And here comes the big one, stacking Bonds up against the legends. How dominant was he during his time compared to the great power hitters during theirs?

Note: Ted Williams’ stretch is longer because he took a three year break to serve in the military.

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Again, WAR is the key hear. The chart speaks for itself. Peak Barry Bonds was the most dominant hitter in THE HISTORY OF THE GAME. By any statistical measure, the five best position players (at their best) of all-time are Bonds, Babe Ruth, Willie Mays, Mickey Mantle, and Ted Williams. Then you have Lou Gehrig, Hank Aaron, Mike Schmidt, Jimmie Foxx, Ernie Banks, Albert Pujols, Alex Rodriguez, and Mike Trout in the next tier.

Nobody has dominated the game the way Barry Bonds has. NOBODY.

With all of this being said, obviously you can’t definitively state that Bonds is the best player of all time. Steroids are always going to be a factor. And you can only go so far when comparing players across different eras. I just think it needs to be a more widely-accepted fact that Bonds, at a time when many of his peers were cheating in the same manner he was, was the most dominant player the game has ever seen.

Let’s also consider a young Bonds. A Pittsburgh Bonds. A skinny Bonds. We’re talking about a guy who stole 30+ bags NINE TIMES, while still being one of the games premier power hitters. Bonds won eight gold gloves. Even if he retired in ’93 before the ridiculous HR numbers, he’d still be one of the greatest players of all time.

2039621373_a3abb74935Barry Bonds has never admitted to knowingly using PED’s. He was completely unapologetic throughout the highly-publicized BALCO scandal and succeeding perjury trial. I think that is a big factor in the public not forgiving him and still viewing him as a villain. Let’s say Bonds was to do a tell-all interview where he admitted to everything; would that help his reputation slightly? Probably, but then again, it may be too late at this point. One thing I will compliment Bonds for is that, post-retirement, he hasn’t been the selfish attention-seeker many make him out to be. He hasn’t been openly campaigning for the Hall of Fame voters to let him in. He hasn’t been doing press and denying things. He’s cut his losses. He drifted off into the sunset, and people are actually starting to forget about him.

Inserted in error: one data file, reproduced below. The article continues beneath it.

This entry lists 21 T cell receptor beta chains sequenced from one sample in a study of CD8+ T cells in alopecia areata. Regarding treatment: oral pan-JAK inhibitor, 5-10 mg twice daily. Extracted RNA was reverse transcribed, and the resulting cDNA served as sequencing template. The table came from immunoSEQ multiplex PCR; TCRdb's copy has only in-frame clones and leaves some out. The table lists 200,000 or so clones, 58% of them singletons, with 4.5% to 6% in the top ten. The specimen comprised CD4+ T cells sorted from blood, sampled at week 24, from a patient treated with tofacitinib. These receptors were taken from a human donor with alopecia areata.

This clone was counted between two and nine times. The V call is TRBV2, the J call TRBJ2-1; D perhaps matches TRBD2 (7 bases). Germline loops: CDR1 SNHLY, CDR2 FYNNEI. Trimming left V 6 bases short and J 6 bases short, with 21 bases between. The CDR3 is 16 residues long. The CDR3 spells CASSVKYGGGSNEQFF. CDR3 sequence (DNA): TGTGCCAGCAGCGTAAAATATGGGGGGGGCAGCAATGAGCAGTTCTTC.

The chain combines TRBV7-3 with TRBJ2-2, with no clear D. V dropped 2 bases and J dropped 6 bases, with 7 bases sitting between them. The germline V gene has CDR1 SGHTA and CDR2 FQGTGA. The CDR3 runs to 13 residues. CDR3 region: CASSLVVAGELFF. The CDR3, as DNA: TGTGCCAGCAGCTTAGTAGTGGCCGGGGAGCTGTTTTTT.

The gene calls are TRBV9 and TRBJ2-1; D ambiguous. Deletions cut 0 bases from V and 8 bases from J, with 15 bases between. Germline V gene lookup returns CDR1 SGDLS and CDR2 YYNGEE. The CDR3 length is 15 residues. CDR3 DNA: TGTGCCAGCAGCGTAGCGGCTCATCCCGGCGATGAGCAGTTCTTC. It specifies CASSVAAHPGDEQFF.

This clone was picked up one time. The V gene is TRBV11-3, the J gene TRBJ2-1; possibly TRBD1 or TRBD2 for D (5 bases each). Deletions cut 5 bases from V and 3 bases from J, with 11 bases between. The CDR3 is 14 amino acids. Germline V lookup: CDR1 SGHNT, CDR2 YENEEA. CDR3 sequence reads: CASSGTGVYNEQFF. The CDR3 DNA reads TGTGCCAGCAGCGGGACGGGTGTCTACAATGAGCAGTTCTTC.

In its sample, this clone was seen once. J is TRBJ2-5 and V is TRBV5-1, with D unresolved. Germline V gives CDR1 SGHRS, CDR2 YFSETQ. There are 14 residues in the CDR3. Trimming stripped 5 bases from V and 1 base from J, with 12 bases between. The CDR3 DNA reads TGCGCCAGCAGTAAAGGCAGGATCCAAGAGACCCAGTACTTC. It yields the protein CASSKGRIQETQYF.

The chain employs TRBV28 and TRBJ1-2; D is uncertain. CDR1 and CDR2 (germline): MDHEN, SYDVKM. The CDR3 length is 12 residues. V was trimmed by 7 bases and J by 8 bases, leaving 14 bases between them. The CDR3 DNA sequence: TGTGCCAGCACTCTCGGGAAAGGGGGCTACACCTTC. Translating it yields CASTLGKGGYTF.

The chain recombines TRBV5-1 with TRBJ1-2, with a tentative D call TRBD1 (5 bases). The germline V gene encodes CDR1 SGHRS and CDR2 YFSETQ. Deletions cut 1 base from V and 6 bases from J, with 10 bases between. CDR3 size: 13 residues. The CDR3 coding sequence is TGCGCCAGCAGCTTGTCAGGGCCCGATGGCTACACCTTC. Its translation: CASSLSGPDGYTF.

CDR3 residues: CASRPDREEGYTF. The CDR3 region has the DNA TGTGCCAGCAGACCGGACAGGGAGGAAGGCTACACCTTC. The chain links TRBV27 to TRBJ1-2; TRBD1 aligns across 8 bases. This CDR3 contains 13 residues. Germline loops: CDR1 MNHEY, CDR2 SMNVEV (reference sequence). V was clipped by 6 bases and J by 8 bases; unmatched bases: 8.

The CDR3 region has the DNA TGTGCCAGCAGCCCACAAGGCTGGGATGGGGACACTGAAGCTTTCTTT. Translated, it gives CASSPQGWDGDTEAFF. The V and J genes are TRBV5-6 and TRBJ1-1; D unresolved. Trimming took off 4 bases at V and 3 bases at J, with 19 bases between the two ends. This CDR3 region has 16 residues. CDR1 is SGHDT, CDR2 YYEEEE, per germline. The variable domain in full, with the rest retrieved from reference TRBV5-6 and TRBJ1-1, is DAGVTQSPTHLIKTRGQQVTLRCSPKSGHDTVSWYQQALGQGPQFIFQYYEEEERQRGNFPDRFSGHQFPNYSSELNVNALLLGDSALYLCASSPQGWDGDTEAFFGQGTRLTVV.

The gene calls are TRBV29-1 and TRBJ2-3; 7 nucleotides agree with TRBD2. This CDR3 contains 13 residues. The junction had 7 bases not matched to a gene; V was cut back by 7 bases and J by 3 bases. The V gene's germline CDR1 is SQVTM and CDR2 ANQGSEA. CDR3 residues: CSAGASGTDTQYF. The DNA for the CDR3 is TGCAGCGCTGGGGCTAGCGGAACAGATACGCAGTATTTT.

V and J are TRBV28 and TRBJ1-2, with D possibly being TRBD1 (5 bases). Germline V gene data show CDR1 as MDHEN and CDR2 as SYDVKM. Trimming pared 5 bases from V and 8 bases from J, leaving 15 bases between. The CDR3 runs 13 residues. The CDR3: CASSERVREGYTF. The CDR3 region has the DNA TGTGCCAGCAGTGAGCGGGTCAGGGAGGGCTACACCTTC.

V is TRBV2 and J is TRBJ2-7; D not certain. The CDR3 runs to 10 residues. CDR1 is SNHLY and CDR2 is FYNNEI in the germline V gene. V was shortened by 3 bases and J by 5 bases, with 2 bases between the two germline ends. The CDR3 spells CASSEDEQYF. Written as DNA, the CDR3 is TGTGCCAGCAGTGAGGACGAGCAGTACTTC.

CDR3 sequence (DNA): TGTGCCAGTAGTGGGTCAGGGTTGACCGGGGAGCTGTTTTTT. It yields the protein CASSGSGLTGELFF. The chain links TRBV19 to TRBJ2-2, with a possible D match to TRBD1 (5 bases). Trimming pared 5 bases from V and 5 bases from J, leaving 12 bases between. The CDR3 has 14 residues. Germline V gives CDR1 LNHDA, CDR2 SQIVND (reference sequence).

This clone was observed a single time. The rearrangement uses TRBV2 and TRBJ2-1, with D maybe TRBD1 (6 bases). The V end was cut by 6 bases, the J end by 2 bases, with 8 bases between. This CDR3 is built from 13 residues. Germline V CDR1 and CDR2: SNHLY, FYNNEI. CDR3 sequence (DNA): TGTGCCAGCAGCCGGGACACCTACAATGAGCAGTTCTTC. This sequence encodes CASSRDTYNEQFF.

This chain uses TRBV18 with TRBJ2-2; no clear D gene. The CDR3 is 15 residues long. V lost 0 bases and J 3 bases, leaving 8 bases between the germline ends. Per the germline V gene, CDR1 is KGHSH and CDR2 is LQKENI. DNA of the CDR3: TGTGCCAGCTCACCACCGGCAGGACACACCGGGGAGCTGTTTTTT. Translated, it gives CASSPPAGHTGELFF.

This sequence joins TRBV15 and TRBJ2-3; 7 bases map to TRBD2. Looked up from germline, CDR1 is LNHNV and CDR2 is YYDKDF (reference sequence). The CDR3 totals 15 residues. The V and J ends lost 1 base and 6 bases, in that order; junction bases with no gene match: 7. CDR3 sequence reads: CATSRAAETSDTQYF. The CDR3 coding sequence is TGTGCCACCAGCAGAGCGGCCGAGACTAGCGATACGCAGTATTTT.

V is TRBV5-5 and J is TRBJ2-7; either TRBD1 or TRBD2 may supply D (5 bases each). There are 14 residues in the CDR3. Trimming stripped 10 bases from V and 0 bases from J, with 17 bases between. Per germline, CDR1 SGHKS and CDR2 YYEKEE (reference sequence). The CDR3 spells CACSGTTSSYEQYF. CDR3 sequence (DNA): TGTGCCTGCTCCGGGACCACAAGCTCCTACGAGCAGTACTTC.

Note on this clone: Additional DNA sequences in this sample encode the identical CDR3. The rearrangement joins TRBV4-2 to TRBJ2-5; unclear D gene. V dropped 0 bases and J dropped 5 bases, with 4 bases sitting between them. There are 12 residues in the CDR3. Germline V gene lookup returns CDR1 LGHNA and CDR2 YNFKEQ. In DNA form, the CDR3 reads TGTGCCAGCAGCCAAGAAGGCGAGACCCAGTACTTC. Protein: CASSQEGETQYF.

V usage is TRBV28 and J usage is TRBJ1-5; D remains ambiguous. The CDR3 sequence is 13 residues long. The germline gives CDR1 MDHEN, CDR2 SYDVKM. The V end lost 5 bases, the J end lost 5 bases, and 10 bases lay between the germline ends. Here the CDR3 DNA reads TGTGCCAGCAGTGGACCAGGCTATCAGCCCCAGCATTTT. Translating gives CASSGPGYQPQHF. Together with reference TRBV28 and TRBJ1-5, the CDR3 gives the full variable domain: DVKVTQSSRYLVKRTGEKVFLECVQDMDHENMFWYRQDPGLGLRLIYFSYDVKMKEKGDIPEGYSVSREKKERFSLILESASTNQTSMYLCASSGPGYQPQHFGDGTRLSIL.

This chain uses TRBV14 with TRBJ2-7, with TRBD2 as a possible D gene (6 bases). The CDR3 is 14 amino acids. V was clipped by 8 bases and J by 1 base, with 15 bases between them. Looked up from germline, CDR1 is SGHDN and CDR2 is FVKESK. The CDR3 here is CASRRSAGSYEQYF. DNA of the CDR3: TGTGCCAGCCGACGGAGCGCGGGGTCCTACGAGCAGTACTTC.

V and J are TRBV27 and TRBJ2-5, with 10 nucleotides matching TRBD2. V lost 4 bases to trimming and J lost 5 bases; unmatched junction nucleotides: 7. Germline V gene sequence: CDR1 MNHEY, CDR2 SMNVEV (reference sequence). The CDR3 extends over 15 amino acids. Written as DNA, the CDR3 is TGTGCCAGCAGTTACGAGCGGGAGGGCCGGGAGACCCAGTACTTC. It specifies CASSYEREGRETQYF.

Bonds became the poster-boy for the steroid era in baseball. We, as Americans, love a good scapegoat just as much as we love apple pie. We blame rap music and video games for young people committing violence. We blame teachers when our kids get a D on their report card. We blame whatever school of political thought we don’t agree with whenever there’s an issue facing our nation. I get it. It’s easy to point your finger at something. But what’s easy isn’t always what’s right or what’s best.

As much as we want to put athletes on a pedestal and view them as role models for our kids, at the end of the day, they’re human beings. Human beings are inherently flawed. All of them. I’m not saying that Bonds is a saint. What I’m saying is he’s not the scum-of-the-earth many paint him as.

Then again, maybe I’m too close to it all. I grew up as a baseball fan during the steroid era. Before I knew how to use the internet or had a phone that sent me notifications anytime something happened, I would watch SportsCenter every morning to see if Bonds, Sosa, and McGwire hit HR’s the previous night. I lived for the live look-ins of their at-bats. It was baseballs cultural peak (at least in my lifetime). Back in those days, the average sports fan could tell you on any given day how many HR’s those guys had for the season. Today, can the average sports fan even tell you who won the World Series three years ago without having to take a long pause to think about it?


I’m willing to accept the steroid era for what it was, another chapter in the games storied history. Not as a black mark. Not an asterisk. But as peculiar time when the game adapted just like it always does.

I believe Barry Bonds belongs in the Hall of Fame. I believe he’s the greatest positional player in the history of baseball. I don’t think he’s evil.

I forgive Barry Bonds.